Le sonate di Domenico Scarlatti. Testo, contesto, interpretazione

by Enrico Baiano & Marco Moiraghi
Repertori Musicali 5.
LIM 2014. 321pp
ISBN 978 88 7096 7722 €30

[dropcap]T[/dropcap]here is a lot to be gleaned from the research, experience, analysis, synthesis and dedication that went into this joint effort. The chapters by each author (both musicians as well as musicologists, Baiano a harpsichordist and fortepianist, Moiraghi a pianist and composer) are complementary, their agenda is one: to bring the sonatas of Scarlatti and their interpretation into focus in the light of older Italian and Iberian traditions, influences, the composer’s personal upbringing and circumstances, and centuries of dispute over styles of execution. I say ‘agenda’ because the ‘theme’ of the book is to stress the necessity of what some will consider a wildly distorting subjective attitude toward tempo changes, ornamentation, and even form.

The first half of the book is succinctly philological, developing fascinating implications for categorizing the sonatas in new ways. I remember once reading a record jacket in which Landowska described a piece as showing lovers sitting under a moonlit sky, with specific details I don’t remember! So it wouldn’t have surprised her to read a ‘plausible’ plot synopsis of an imaginary opera, offered as an example of how a Scarlatti sonata may seem to bring characters onto the stage, to produce a succession of situations, and to come to a theatrical conclusion. I was more puzzled by the relevance of the early Toccata genre (which despite its rhetorical gestures was a contrapuntally conceived composition ingeniously ornamented with passage-work) said to permeate Scarlatti’s language in some sonatas. Extremely illuminating is the reflection of Andalusian folk music in Scarlatti’s music. The history, harmonies, forms, and purpose of specific songs and dances are discussed, with short musical examples (in the sonatas, not from the folk music itself).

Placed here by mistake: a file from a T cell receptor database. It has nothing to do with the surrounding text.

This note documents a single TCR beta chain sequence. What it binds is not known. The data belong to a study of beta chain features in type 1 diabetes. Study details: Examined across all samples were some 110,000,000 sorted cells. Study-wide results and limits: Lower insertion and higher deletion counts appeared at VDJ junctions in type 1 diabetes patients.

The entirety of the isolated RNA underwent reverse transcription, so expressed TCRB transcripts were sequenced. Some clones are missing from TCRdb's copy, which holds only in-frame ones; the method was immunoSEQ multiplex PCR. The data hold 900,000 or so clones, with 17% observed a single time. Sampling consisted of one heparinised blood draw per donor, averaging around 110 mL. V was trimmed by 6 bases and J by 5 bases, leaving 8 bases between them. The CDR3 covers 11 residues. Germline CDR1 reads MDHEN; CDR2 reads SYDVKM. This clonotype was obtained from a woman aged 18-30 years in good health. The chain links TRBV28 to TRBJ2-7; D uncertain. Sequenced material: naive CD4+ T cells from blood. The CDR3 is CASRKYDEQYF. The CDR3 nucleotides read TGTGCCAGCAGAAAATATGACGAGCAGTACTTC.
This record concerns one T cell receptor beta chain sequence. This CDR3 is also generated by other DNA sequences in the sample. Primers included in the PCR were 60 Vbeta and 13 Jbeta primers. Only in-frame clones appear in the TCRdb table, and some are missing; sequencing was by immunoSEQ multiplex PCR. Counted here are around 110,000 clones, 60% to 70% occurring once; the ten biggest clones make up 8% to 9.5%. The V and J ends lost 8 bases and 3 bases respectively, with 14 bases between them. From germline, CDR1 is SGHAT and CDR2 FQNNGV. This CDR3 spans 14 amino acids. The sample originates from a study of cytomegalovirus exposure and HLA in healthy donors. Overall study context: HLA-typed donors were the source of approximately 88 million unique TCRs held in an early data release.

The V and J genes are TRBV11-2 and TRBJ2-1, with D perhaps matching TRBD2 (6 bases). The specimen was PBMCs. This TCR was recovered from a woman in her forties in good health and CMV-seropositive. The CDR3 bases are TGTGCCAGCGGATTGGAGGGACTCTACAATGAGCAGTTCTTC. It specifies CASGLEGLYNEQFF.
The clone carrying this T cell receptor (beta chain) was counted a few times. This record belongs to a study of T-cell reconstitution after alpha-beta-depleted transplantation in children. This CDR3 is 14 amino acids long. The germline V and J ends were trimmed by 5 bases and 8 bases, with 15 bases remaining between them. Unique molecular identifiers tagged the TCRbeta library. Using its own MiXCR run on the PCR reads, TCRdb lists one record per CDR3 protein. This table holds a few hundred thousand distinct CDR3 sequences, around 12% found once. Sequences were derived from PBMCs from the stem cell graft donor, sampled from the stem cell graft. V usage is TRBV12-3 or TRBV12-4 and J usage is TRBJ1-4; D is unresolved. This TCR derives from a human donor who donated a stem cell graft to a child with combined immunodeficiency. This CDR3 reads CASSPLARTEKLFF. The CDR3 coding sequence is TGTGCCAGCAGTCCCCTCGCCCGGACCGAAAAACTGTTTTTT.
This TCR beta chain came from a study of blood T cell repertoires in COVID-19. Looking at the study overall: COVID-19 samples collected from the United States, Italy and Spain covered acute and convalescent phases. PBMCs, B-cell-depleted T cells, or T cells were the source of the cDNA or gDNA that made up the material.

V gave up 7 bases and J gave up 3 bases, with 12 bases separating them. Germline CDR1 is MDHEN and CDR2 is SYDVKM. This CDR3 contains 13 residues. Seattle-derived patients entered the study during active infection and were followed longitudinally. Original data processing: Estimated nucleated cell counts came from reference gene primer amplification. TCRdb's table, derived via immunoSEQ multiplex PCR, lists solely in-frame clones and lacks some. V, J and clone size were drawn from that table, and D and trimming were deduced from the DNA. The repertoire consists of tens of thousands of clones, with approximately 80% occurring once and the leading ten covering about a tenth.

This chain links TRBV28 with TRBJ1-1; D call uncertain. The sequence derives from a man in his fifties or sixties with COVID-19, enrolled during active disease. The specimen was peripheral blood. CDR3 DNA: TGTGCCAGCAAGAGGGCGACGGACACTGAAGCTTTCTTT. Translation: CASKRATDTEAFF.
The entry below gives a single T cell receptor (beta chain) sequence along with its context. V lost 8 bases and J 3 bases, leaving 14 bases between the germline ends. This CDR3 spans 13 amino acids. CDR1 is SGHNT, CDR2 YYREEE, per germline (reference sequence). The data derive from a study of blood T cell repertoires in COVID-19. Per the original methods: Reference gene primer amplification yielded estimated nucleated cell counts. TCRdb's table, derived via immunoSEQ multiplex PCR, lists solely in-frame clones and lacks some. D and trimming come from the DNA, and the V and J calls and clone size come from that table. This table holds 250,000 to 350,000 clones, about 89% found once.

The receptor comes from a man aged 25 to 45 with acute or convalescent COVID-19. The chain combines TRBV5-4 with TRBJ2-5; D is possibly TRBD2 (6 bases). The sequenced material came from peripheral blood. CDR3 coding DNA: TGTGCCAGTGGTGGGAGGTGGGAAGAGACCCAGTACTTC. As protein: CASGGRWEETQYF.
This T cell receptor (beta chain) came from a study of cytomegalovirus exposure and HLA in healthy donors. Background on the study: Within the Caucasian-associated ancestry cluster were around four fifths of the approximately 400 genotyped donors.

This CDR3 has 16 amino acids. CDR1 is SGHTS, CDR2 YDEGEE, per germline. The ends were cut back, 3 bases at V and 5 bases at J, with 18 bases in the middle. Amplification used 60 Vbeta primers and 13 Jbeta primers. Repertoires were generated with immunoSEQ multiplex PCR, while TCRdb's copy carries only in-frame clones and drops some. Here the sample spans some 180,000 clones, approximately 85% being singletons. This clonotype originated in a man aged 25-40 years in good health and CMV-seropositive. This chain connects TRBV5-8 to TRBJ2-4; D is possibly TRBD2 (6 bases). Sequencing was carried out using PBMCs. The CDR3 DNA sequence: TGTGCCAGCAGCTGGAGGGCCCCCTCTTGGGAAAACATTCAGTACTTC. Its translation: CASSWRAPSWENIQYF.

This major influence is really only outlined, and serious readers can use the notes and bibliographical leads to explore it further. For Baiano and Moiraghi’s ‘agenda’ all these relationships are crucial and underappreciated. Opera and free keyboard genres, full of lyricism and dramatic contrasts, dependent on conventional understanding of tempos, time signatures, cadences and tonalities, are part of every player’s experience. Less familiar to most of us is the passionate precursor of the flamenco, the canto hondo (transcribed ‘jondo’), with its distinctively oriental melodic twists, semitones, augmented seconds, and particular forms of accompaniment. Originally these songs were monodic and not subject to regular rhythmic controls. They became strophic, with variations comprising danced episodes (the dancer wearing noisy percussive shoes to make accelerations and full stops heard), instrumental solos (guitar, castanets) exploiting dramatically colorful new strumming techniques, the singing punctuated by shouts, pauses, laments (quejíos) and above all following a formal sequence: salida (introduction), tercio de entrada (singer’s entrance), tercio grande (most intensely emotional section), tercio de alivio (literally ‘relief’), cambio (varied recapitulation), and sometimes a brilliant final tercio de valiente (literally ‘virtuoso’). According to the authors, Scarlatti wrote some sonatas as jondos for the harpsichord.

In the 1500s and 1600s, slaves and commerce from Africa and nearby islands introduced dances such as fandangos, zarabandas and chaconas, along with their rhythms and melodies, into the Iberian peninsula, as well as into the Americas, and from there back to Spain and Portugal. The descending tetrachord and Phrygian flavour of the passacaglia are typical. Such elements may be heard in Scarlatti’s writing (and indeed in a great deal of Baroque music).

For these ideas, alluded to repeatedly in later sections in discussing specific sonatas and comparing interpreters, I am extremely grateful to these authors, and to Emilia Fadini, who has instilled the implications of this tradition throughout her long teaching career, and has long suffered the unimaginative approach of many proficient and worthy performers! Hers is the best Scarlatti edition to date, with eight of a total of ten volumes available.[note]For those still eagerly waiting for the two final volumes of Fadini’s ‘new’ complete edition of Scarlatti’s sonatas (begun in 1978), they will soon be available, thanks to her collaboration with Marco Moiraghi. Casa Ricordi no longer exists, but the edition is handled by Universal and their partner Hal Leonard. Click here for further information, or email[/note]